Machotta et al.[18] compared between instillation of bupivacaine versus caudal analgesia for postoperative analgesia following inguinal herniotomy in children. They concluded that instillation of Bupivacaine into a wound provides postoperative pain relief following hernia repair, which is as effective as that provided by a postoperative caudal block. In our study, there was better analgesia in local infiltration group compared to caudal. This may be because we added diclofenac suppository to local infiltration group.

Bhattarai et al.[19] in their study compared the combination of ilioinguinal and iliohypogastric nerve blocks and wound infiltration against caudal block with 0.25% bupivacaine in children undergoing pediatric herniotomy. They observed that simplified ilioinguinal and iliohypogastric nerve blocks described by Dalens in combination with small volume local anesthetic wound infiltration with its longer analgesia and better safety margin. These findings are consistent with the results of our study. The mean duration of analgesia in a caudal group of their study was 219.6 min and in local infiltration with block group it is 253 min. In our study, it was 228.5 and 331.0 min respectively. This extended analgesia observed in our local infiltration group may be attributed to the rectal diclofenac suppository.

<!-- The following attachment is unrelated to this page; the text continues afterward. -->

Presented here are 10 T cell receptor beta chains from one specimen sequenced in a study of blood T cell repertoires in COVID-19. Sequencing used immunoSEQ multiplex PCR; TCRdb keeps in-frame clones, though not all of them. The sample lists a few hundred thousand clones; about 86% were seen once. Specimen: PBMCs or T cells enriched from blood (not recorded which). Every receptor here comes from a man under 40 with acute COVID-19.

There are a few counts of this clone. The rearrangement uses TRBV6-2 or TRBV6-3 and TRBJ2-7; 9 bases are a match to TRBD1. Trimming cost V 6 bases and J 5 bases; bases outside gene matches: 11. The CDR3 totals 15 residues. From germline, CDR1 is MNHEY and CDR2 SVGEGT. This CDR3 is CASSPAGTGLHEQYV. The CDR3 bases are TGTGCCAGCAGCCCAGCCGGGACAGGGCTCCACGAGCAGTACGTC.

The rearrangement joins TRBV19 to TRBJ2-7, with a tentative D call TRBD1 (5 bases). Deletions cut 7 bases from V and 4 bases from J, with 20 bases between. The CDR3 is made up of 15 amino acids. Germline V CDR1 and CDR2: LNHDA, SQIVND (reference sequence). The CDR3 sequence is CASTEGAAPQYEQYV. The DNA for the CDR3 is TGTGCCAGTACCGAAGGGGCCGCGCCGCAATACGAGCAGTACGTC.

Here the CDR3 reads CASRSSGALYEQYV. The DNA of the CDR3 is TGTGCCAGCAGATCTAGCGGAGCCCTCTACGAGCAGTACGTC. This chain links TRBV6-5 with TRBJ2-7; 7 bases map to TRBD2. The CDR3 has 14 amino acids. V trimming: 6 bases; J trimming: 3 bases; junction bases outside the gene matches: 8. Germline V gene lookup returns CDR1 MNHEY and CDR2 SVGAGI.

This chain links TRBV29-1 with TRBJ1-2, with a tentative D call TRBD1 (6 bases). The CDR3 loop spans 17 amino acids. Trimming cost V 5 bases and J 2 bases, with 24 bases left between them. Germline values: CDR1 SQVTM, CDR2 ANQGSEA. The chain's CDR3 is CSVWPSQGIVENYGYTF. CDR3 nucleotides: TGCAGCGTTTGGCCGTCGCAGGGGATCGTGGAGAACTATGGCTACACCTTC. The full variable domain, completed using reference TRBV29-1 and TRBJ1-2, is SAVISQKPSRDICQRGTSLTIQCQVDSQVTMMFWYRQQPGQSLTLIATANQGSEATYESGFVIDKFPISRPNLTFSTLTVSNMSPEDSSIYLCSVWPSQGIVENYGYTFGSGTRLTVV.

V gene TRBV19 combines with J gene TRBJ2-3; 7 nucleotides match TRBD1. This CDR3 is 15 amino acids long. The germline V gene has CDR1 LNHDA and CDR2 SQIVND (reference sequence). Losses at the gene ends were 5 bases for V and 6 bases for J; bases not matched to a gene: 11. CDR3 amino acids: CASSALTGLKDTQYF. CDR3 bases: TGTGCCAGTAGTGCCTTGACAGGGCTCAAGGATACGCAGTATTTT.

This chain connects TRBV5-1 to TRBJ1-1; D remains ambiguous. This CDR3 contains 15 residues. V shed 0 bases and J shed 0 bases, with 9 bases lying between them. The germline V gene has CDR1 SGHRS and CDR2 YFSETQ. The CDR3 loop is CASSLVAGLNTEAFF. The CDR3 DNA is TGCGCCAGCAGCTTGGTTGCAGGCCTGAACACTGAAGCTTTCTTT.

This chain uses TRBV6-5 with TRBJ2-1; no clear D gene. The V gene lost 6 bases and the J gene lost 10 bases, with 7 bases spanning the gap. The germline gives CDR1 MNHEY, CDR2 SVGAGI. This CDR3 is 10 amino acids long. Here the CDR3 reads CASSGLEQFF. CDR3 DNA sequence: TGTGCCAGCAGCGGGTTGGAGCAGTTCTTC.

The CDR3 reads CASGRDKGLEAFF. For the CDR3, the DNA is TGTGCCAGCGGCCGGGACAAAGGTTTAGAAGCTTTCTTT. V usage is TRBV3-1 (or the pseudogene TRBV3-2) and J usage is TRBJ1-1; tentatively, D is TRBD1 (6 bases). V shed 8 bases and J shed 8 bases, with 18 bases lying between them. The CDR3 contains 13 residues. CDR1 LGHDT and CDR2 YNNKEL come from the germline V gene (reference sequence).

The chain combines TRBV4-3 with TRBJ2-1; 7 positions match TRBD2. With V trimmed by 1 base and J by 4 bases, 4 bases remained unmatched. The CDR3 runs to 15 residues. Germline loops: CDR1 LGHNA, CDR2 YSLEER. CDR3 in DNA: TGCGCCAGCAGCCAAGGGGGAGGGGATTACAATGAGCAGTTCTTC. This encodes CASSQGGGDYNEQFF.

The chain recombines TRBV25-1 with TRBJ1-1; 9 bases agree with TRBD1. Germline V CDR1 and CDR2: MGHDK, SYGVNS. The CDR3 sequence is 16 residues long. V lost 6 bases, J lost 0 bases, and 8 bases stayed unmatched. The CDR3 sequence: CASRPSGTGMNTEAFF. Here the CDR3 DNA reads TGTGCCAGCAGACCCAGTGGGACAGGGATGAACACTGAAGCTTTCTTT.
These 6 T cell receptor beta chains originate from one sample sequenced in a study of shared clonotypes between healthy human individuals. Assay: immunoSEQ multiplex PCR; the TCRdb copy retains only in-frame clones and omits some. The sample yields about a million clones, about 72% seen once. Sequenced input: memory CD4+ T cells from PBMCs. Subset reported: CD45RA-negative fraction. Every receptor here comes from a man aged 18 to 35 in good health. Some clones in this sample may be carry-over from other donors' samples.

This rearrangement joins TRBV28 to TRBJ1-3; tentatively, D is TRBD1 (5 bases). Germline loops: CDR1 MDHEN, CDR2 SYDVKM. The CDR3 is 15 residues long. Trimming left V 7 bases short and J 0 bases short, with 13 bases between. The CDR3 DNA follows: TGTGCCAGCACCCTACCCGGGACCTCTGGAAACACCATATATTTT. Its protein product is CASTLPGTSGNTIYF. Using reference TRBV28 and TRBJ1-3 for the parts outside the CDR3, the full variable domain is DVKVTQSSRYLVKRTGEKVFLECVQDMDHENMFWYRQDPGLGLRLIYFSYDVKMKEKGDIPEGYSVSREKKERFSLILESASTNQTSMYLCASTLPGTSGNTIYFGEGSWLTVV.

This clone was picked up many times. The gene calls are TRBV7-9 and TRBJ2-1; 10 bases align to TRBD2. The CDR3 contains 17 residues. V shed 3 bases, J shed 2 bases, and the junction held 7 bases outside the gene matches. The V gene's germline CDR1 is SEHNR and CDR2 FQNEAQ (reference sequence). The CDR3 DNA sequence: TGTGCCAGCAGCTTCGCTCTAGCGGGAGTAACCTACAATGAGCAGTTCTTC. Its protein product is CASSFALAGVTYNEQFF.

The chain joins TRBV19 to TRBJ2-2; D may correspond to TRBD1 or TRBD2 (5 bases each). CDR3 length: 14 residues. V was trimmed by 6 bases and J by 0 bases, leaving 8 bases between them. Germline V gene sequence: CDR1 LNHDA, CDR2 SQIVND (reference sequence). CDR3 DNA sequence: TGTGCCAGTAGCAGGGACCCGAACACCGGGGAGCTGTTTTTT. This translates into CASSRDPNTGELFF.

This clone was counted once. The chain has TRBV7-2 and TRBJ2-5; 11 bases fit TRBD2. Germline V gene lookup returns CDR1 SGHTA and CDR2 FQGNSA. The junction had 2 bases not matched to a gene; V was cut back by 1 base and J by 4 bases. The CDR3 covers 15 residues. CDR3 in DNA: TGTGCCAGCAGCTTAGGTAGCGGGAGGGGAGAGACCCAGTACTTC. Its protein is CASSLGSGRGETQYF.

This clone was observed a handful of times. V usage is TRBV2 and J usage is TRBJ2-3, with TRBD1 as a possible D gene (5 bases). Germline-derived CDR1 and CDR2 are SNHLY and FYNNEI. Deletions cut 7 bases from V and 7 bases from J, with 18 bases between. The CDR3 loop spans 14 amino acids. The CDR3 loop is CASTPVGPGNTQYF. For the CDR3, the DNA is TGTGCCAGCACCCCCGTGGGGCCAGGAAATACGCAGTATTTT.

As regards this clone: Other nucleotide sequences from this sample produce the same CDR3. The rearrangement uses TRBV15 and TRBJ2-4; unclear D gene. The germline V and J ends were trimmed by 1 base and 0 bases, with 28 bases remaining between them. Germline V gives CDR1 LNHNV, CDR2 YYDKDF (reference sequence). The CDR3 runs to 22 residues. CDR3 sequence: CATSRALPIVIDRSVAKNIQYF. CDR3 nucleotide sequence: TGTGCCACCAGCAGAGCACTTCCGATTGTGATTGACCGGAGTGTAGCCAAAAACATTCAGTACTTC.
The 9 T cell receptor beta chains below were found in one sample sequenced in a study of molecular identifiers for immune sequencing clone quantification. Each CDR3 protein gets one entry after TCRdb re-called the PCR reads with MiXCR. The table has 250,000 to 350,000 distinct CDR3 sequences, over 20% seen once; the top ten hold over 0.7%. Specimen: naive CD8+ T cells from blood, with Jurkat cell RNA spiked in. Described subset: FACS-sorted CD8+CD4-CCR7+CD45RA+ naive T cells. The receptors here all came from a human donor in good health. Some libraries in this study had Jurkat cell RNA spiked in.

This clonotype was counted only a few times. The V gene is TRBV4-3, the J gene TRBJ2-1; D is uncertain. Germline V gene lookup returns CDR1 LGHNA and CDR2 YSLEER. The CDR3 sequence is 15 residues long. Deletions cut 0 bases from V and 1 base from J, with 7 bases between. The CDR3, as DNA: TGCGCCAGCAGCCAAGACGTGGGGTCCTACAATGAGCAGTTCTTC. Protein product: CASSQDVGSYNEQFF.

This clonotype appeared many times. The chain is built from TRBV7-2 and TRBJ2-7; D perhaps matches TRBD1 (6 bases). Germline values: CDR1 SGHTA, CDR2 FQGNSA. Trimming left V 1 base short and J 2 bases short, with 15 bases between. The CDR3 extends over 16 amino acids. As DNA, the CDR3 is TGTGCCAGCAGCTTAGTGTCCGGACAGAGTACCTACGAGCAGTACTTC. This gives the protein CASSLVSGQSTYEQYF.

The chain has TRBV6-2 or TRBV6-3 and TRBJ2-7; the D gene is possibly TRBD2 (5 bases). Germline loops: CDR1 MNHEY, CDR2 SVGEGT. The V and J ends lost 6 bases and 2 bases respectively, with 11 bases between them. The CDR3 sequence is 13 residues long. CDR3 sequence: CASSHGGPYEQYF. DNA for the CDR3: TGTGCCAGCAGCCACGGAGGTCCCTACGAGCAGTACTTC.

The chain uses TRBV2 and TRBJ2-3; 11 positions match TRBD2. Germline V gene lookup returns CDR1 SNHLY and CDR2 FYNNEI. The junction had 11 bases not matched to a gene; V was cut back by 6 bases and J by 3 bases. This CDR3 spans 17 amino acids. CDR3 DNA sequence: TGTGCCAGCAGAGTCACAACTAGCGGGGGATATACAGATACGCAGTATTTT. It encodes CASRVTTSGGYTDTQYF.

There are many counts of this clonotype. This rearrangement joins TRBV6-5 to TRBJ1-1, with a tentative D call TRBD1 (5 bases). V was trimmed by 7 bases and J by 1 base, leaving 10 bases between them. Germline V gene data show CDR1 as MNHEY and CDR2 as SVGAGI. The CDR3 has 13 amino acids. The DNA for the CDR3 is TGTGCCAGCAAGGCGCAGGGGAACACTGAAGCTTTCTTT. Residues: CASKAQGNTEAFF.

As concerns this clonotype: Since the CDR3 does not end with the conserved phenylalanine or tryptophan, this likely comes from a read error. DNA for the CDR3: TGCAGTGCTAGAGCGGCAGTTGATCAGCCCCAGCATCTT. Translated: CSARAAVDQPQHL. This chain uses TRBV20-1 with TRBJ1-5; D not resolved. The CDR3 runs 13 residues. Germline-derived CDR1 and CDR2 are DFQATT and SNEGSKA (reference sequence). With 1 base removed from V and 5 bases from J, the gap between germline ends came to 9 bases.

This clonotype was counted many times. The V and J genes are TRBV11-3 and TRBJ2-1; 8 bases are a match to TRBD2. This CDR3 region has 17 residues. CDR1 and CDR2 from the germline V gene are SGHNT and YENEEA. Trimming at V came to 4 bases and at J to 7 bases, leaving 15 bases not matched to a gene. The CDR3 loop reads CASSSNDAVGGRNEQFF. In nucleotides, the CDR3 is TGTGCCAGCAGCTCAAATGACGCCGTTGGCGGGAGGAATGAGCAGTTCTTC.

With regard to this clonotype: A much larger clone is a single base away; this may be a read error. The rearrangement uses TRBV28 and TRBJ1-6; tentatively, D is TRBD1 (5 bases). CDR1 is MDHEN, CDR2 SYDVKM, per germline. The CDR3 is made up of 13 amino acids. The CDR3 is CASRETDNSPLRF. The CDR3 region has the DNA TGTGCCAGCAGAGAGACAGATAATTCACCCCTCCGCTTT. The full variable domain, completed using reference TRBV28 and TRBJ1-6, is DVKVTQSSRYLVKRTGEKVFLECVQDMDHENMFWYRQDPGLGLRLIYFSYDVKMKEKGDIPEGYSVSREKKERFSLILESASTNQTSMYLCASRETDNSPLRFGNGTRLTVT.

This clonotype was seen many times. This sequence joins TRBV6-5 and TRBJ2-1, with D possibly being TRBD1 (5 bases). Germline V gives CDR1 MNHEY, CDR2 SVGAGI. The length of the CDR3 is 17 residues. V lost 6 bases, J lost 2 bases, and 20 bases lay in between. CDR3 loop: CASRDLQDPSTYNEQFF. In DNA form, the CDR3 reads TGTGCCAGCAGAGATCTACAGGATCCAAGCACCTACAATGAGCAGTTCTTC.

Borkar and Dave [20] compared the analgesic efficacy of caudal block against diclofenac suppository with local anesthetic infiltration in children undergoing laparoscopy.They found that the analgesic efficacy of diclofenac suppository combined with local anesthetic infiltration at port sites were comparable to caudal block. Given the necessarily invasive nature of caudal block, they suggested the combined use of diclofenac suppository with local anesthetic infiltration at port sites as a useful and more economical alternative for analgesia following pediatric laparoscopy. Although these observations were for laproscopy, their conclusions are consistent with that of ours.